London in Black & White : Hex ICA remix

Synthetic photo-essay on the city and its fictions

Wattle one century, timber the next, then brick, then stone, then brick again, then concrete. Building new foundations on old ruins. And sprawling out across the fields when there haven’t been enough ruins to go around.
In the result it’s been growing up as well as growing, and it must be about mature by now. Even a bit past its prime, perhaps. Beginning to go back on itself, as it were, may be.1

If there be ‘true’ londoners, they are to be pitied
Born into its cradle, the city a true home,
a negligible backdrop, a place of comfort;
Those who feel equal to its sophistication.

Only those from outside discover the real London
(‘Real’ not ‘true’—a distinction that must be upheld:
A never-complete becoming, irrational number
As opposed to a supposedly-known entity).

We do not presume to say those who are born and bred
cannot attain this state; only that they also
must cultivate alienation, throw aside
the blanket of homeliness they cast over the city.
Must accept they too share the utter dislocation
Of which London is the perpetual cinema.

Equally, the outsider, drawn ineluctably
into the phantom web of workaday normality
must free himself, by gargantuan efforts of will;
Wrest himself loose, flee back into vagabondage

Only the immigrant is wide-eyed and anxious
enough to imbibe this raw chaos a little.
Like the smog that catches in his throat, first of all
an assault, then a queasy symbiosis in which
he begins to exude London and then London
begins to penetrate into his darkest dreams


Black and white: Bill Brandt’s study in monochrome.
Francis Bacon under the gaslamp, Hampstead Heath.
The heath jumpcuts abruptly to african scrub
and blurred animal forms heaving in the heat.


Burrowing below-ground where light makes shadows flesh,
staggering out of the Colony Room smog,
veering like a breached longship. Vagabond navigation,
reading the signals through vapour of dipso nights.


A world through the champagne glass, through the lugubrious
camera lens of Deakin AKA Conlin, the
notorious dwarflike lowlife photographer

An emigré, self-described slum boy from Liverpool

He gropes, one-eyed, semi-conscious behind the lens
toward the heart of this infernal machine.
The stranger’s first glimpse of london is most likely
to appal

And Thomas de Quincey, Mancunian exile
—all of Wales could not contain his wandering—
walked, a solitary and contemplative man through
London: Oxford Street, stony-hearted stepmother!
Thou that listenest to the sighs of orphans and drinkest
the tears of children.

—He paced the terraces,
scouring the valleys north to Marylebone.

And Arthur Conan Doyle, an Edinburghian
come via Vienna, dissected eyes with Freud;
Dickens, Portsmouth to Chatham, to Marshalsea prison;
From Birmingham Sax Rohmer, Limehouse Exoticist.

Its greatest luminaries are those who came from without;
Its proper essence fiction, miscegenation.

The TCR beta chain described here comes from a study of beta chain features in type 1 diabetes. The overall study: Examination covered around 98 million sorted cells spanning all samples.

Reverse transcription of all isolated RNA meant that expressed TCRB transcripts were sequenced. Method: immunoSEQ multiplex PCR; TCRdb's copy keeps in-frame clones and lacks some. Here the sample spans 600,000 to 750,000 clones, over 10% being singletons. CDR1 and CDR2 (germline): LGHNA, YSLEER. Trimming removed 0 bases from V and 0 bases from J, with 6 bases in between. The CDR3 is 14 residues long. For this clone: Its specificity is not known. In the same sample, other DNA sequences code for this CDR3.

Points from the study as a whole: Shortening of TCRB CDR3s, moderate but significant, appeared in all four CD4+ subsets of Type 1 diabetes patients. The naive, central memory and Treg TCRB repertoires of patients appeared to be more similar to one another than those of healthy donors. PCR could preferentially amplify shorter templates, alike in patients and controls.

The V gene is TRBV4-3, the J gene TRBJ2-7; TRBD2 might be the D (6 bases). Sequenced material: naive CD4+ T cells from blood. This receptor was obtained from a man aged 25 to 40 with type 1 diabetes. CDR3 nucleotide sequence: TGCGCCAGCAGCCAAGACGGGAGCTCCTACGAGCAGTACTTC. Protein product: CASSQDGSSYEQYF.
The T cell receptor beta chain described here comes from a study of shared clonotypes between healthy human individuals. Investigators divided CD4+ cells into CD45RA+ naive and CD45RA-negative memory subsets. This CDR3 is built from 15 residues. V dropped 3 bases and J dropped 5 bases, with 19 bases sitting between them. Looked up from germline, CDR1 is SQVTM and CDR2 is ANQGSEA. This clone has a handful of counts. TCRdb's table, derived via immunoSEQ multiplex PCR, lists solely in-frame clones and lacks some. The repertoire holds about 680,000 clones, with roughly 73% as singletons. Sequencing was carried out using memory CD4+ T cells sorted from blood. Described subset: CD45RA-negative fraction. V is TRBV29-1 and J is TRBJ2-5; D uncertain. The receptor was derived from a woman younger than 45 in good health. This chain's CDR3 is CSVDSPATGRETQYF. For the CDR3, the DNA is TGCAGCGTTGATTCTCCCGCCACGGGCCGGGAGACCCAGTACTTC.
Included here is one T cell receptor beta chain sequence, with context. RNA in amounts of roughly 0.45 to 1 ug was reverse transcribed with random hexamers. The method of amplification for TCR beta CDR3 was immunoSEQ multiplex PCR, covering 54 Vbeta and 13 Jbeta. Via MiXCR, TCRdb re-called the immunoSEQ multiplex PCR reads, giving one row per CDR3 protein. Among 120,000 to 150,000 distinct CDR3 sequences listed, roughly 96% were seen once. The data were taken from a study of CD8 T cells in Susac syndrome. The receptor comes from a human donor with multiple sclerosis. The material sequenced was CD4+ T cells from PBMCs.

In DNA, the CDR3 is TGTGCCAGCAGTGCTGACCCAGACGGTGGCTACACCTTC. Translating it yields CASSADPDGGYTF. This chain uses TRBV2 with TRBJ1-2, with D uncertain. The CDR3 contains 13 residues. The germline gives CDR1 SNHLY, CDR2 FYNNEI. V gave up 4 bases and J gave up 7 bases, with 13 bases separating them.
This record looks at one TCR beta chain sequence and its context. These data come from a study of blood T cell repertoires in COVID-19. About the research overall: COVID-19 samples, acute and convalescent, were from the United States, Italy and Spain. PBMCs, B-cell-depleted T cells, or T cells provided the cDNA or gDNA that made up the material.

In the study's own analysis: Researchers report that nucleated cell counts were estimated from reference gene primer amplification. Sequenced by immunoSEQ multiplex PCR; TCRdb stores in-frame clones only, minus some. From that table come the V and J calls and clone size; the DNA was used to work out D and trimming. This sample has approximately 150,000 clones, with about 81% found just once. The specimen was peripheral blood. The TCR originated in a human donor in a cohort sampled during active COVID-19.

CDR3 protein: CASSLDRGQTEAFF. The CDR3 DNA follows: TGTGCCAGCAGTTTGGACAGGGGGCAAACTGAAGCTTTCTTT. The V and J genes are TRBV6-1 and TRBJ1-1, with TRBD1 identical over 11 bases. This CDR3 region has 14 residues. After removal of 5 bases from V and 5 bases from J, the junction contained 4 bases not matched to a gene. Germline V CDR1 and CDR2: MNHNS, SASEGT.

The reality of the fictional London
overflows the truth on every side.

When the Elephant Man appeared as if from nowhere
in a shop premises in the Whitechapel Road
towards the end of November 1884,
he was in his early days as a professional freak.


David Lynch’s movie The Elephant Man draws
on an already-potent fictional tradition:
I understood a certain English thing, you know, but
for the film I got inspiration or ideas
more from books of London than from London itself…

And an inheritance: Brit Celluloid BC
(Before Colour: before its mendacious promise
of a kaleidoscopic future beyond the
seedy decline of british society).

Ealing noir, day-for-night east-end police chases
issuing in endgames played out across the steam-shrouded
tracks of railway sidings. Oppressive and gloomy.
And David Lean’s Dickens flicks: These were no ‘adaptations’:


The marshes were just a long black horizontal
line then; as I stopped to look after him; and the
river was just another horizontal line;
and the sky was just a row of long angry red lines….

Dickens in monochrome; writing like a camera
(Eisenstein discovered a ‘lap dissolve’ in the text).
Blood and Soot for Magwitch, gibbets under red clouds;
Ash and lace, Miss Havisham: White veil…dress…shoes…hair of white…8


The essential is that London is black and white:
an energy-processing monster that incites
its elements to extreme lambency and then
discards them as light-absorbent, burnt-out crusts.

I was walking around a derelict hospital
and suddenly a little wind-like thing came and
entered me, and I was in that time – not only
in that time in the room – but I knew that time.
I knew what it was like then, and it came out of that hospital.
Architecture is a recording instrument.
I’m sure that’s right. And that’s what happened. It was just
unraveling and I was picking it up.


The Old Royal London Hospital, Whitechapel Road,
A time-tunnel into apocryphal London,
brings the unhuman breath of Lynch’s inspiration


Synonymy of human body and industry….Darkness.
Boiled and bleached bones. White clouds rising from below.
Steam and Scalpel.


The hospital museum houses a replica
of Merrick’s sackcloth hood. The stitches bring to mind